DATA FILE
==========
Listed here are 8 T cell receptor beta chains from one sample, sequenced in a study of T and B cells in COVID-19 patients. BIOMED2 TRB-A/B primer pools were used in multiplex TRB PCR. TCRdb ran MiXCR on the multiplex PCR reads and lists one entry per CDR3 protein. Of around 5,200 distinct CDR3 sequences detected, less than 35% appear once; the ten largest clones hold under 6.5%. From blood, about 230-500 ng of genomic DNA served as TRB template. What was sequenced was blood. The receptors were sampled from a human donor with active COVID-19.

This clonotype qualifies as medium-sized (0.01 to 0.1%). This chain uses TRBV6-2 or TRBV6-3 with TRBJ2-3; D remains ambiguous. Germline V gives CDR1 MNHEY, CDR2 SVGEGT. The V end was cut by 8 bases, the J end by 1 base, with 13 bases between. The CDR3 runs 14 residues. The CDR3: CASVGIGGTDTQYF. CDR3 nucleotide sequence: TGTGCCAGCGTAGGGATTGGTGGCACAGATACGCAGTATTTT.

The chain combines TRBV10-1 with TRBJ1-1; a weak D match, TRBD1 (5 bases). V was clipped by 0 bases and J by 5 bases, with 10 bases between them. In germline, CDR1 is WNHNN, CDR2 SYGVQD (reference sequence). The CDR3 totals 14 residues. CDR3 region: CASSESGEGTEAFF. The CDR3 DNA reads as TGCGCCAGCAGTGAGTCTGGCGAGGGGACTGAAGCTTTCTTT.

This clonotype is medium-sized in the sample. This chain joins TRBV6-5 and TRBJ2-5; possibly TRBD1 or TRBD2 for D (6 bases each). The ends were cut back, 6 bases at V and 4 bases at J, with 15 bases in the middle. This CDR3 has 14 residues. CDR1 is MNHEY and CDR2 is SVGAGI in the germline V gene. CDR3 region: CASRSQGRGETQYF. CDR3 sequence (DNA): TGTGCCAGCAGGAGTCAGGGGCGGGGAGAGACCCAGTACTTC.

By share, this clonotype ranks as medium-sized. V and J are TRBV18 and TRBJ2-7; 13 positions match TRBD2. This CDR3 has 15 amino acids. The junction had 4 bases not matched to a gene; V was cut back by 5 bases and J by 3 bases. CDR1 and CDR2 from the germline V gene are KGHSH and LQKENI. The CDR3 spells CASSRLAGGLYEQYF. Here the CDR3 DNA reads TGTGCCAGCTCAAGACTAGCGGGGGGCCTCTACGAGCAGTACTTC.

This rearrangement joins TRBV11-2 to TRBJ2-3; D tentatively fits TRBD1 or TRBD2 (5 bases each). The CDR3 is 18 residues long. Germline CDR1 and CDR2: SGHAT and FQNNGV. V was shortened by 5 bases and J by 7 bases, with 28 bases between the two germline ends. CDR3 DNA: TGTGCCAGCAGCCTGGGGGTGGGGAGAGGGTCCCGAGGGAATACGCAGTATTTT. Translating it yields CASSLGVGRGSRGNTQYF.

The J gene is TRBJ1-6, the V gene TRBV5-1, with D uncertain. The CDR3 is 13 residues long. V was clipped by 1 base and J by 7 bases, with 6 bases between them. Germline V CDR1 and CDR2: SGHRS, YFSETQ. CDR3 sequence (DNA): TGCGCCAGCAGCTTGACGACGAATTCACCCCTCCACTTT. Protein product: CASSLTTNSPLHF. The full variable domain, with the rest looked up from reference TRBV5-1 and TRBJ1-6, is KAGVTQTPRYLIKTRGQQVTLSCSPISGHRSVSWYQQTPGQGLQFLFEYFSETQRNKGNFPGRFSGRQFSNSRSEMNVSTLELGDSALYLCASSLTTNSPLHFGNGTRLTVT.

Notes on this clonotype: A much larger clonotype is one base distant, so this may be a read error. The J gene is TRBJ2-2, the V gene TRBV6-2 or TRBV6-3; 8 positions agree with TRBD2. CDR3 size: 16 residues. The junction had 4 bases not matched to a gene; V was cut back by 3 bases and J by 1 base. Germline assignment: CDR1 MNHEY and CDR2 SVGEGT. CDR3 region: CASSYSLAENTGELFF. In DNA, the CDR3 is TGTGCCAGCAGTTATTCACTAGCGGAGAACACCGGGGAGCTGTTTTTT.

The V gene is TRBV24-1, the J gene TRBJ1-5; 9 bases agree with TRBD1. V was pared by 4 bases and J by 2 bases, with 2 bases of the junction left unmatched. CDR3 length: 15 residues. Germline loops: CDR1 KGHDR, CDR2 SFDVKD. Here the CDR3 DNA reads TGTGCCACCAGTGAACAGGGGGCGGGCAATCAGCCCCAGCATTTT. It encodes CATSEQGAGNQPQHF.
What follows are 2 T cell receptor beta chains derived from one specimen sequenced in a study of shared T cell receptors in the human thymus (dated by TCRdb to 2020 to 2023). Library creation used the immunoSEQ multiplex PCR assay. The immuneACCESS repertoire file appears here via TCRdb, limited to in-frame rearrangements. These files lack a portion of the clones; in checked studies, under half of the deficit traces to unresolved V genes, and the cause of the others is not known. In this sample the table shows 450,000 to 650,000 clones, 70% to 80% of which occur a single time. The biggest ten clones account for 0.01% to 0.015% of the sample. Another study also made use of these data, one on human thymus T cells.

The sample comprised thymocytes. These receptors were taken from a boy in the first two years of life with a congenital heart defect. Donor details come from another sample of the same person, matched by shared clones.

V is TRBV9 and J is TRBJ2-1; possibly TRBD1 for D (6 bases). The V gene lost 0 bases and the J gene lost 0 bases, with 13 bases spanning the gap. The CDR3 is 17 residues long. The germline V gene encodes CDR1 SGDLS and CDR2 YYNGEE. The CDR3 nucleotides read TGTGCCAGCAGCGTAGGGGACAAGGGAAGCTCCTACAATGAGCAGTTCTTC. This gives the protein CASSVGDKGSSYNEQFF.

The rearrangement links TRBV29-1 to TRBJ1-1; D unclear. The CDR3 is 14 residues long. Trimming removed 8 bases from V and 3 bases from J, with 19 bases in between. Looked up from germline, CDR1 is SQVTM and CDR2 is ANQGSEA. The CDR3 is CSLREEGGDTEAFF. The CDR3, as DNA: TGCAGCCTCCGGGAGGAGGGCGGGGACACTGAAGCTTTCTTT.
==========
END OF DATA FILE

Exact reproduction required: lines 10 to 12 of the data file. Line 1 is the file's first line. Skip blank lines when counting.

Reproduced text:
What follows are 2 T cell receptor beta chains derived from one specimen sequenced in a study of shared T cell receptors in the human thymus (dated by TCRdb to 2020 to 2023). Library creation used the immunoSEQ multiplex PCR assay. The immuneACCESS repertoire file appears here via TCRdb, limited to in-frame rearrangements. These files lack a portion of the clones; in checked studies, under half of the deficit traces to unresolved V genes, and the cause of the others is not known. In this sample the table shows 450,000 to 650,000 clones, 70% to 80% of which occur a single time. The biggest ten clones account for 0.01% to 0.015% of the sample. Another study also made use of these data, one on human thymus T cells.

The sample comprised thymocytes. These receptors were taken from a boy in the first two years of life with a congenital heart defect. Donor details come from another sample of the same person, matched by shared clones.

V is TRBV9 and J is TRBJ2-1; possibly TRBD1 for D (6 bases). The V gene lost 0 bases and the J gene lost 0 bases, with 13 bases spanning the gap. The CDR3 is 17 residues long. The germline V gene encodes CDR1 SGDLS and CDR2 YYNGEE. The CDR3 nucleotides read TGTGCCAGCAGCGTAGGGGACAAGGGAAGCTCCTACAATGAGCAGTTCTTC. This gives the protein CASSVGDKGSSYNEQFF.